Nikolas Maes, Pieter Serry and Maxime Bouet (Etixx-Quick Step), Geraint Thomas (Sky), Lorrenzo Manzin (FDJ), Mattia Cattaneo (Lampre-Merida), Yohan Bagot (Cofidis), Maarten Tjallingii (LottoNL-Jumbo), Omar Fraile (Caja Rural), Tony Hurel (Europcar), Danny Van Poppel (Trek), Pavel Brutt (Tinkoff-Saxo) and Songezo Jim (MTN-Qhubeka) were the riders to get clear and they had to work hard to build an advantage. The gap was relatively stable at around 30 seconds for a while and this allowed Alexis Gougeard (Ag2r) to try to bridge the gap.


Katusha lead the chase

The peloton lost the battle and so the gap had gone out to 1.08 at the 15km mark. At this point, Gougeard was still 32 seconds behind.


Things didn’t look good for the Frenchman who was 1.12 behind after 23km of arcing where the peloton had been distanced by 3.14. The main group completely sat up and so the gap went out to 5.38 before Katusha started to chase.


A big crash

Unfortunately, a big crash split the field and involved several big names like Fabio Aru, Mikel Landa, Samuel Sanchez, Domenico Pozzovivo, John Degenkolb, Giovanni Visconti, Alejandro Valverde, Tom Dumoulin and Alessandro De Marchi. The peloton slowed down to wait for them and this allowed Esteban Chaves (Orica-GreenEDGE) to easily get back following a mechanical.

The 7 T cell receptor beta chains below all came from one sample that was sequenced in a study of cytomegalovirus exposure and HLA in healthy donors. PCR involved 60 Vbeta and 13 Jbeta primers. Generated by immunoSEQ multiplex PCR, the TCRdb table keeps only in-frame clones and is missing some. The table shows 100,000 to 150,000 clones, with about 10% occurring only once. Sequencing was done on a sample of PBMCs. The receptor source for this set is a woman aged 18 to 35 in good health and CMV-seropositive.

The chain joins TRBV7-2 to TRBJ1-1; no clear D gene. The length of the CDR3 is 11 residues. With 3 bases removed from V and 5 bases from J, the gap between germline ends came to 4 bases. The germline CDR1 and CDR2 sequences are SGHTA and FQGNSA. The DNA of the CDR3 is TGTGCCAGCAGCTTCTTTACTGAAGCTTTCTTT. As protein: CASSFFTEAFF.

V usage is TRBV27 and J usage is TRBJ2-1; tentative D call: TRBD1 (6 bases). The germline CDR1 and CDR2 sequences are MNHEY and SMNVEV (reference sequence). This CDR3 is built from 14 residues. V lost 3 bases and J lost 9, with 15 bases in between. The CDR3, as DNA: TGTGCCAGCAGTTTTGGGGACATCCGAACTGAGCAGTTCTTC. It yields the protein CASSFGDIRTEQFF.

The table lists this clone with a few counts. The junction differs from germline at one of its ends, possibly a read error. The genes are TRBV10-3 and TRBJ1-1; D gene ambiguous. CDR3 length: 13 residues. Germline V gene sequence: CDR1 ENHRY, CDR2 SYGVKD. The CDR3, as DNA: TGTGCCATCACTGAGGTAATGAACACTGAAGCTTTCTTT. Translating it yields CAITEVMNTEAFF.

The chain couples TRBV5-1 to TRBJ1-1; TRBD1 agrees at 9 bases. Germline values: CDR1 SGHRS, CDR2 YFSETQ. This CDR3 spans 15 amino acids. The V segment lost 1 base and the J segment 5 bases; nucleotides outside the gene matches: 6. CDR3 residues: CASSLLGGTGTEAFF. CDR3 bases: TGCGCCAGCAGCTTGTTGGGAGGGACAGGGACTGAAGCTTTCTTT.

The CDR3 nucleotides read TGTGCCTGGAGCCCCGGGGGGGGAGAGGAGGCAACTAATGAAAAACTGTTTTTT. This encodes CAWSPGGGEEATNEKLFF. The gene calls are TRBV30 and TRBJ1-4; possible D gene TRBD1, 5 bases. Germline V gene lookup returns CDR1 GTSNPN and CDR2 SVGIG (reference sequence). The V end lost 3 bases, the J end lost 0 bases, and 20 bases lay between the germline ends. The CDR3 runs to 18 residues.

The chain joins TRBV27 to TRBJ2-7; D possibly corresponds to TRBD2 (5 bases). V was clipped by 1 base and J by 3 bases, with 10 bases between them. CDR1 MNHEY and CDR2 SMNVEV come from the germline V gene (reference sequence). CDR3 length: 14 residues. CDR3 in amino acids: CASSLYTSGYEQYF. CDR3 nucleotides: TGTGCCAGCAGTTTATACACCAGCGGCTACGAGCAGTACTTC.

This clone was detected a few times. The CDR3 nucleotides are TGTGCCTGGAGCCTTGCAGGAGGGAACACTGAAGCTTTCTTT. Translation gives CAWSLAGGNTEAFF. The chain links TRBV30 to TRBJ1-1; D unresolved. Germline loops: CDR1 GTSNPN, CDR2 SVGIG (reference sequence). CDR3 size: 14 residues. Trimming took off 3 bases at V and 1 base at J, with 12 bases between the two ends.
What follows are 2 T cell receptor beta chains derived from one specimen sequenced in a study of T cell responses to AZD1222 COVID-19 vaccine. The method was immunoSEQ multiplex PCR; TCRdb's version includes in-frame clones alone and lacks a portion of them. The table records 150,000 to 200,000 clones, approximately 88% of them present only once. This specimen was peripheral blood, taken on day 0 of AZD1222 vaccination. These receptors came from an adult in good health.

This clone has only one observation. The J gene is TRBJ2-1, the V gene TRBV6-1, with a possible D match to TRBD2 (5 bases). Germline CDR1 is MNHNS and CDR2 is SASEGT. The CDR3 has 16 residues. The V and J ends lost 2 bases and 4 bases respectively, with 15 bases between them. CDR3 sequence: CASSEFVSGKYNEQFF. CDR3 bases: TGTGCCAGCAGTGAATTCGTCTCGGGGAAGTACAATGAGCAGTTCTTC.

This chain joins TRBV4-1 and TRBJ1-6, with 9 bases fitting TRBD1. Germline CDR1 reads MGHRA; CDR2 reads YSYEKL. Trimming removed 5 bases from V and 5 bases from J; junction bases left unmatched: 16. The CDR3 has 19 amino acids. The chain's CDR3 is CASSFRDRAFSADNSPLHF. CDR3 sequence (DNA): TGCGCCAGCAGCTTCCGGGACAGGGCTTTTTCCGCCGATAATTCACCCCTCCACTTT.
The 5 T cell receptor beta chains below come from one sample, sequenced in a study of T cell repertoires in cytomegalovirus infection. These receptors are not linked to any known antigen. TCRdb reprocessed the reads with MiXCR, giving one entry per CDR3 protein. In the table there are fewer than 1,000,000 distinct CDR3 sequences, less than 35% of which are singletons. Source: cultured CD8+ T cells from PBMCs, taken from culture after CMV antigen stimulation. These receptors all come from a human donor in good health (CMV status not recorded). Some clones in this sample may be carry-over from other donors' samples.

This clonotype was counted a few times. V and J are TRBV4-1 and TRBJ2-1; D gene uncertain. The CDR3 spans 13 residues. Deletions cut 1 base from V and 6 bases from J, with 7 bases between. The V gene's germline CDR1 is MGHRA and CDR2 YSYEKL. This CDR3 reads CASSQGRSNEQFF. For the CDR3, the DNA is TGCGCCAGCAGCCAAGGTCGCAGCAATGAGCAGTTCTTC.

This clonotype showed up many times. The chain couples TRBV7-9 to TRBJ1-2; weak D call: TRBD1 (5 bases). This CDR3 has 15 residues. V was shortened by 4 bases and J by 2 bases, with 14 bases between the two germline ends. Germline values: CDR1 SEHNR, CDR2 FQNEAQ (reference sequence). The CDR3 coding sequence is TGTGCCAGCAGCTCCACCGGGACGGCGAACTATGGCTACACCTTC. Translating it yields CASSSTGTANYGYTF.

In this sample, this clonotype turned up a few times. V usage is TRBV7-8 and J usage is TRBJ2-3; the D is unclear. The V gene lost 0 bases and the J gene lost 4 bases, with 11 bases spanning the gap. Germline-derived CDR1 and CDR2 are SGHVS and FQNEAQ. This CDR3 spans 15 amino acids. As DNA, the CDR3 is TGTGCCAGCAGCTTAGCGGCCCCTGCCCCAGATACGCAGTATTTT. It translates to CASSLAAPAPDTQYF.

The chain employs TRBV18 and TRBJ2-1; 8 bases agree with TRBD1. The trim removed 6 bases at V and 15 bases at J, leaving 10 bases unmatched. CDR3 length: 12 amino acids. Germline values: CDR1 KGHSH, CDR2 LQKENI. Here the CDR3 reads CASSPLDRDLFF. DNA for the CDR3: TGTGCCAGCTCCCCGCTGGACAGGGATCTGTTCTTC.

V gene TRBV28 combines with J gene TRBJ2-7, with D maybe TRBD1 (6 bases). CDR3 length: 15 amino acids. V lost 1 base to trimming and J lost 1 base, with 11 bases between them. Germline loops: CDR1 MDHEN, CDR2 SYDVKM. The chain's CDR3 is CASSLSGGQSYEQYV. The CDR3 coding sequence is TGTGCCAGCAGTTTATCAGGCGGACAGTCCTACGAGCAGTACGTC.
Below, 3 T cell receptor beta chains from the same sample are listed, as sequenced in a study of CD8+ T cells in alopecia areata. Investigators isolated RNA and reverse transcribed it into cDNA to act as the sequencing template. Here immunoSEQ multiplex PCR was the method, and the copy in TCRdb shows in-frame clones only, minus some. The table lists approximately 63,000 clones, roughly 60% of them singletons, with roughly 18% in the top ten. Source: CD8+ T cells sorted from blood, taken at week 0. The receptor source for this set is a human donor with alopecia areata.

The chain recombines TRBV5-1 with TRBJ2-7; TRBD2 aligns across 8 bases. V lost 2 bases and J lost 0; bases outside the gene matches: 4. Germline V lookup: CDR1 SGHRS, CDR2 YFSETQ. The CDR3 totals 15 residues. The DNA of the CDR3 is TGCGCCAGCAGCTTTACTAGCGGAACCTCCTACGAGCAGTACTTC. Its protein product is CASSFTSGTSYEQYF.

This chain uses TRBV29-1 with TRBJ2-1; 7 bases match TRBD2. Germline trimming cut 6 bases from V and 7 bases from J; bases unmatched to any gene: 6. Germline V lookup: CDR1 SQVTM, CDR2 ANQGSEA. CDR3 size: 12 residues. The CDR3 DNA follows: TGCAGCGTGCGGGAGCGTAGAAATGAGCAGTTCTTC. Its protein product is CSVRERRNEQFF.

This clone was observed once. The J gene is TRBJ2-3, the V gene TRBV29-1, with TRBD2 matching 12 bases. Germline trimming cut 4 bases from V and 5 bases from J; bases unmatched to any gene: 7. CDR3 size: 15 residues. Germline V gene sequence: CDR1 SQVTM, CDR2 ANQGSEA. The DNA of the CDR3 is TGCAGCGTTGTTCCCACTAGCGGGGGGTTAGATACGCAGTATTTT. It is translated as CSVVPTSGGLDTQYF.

Impressively, Gougeard was getting closer and at the 40km mark, he joined the leaders. Meanwhile, Marcel Aregger, Rinaldo Nocentini, Valverde and De Marchi got medical attention while Katusha had gone back up to speed and reduced the gap to 4.32 as they entered the final 125km of the stage.


The gap is stable

While Adam Hansen (Lotto Soudal) had a mechanical, Katusha kept the gap stable at around 4.30 before they started to lose ground. When Thomas Degand (IAM) abandoned the race after the crash and Amets Txurruka (Caja Rural) dropped back to the medical car, the gap was again more than 5 minutes.


The gap was stable for a while but as they entered the final 80km, Katusha had managed to reduce their deficit to 4.55. Vladimir Isaychev and Gatis Smukulis had been given the task to do the early work and it started to pay off as the gap was down to 4.10 when they entered the final 70km. 10km later, it was still 4.05 though.


Movistar come to the fore

That was the signal for Katusha to up the pace as Tiago Machado and Angel Vicioso took over the pace-setting. Their work had an effect as the gap was down to 3.40 with 50km to go.


That’s when Movistar also came to the fore and with a big acceleration, Rory Sutherland, Francisco Ventoso and Imanol Erviti shaved 1.40 off the advantage before the got to the climb. At this point there was a big fight for position.


The front group splits up

Fraile set a fast pace as they went up the climb and this was too much for Hurel, Maes and Gougeard who were dropped. As they hit the steep section Serry accelerated hard and only Cattaneo and Bagot could match his pace.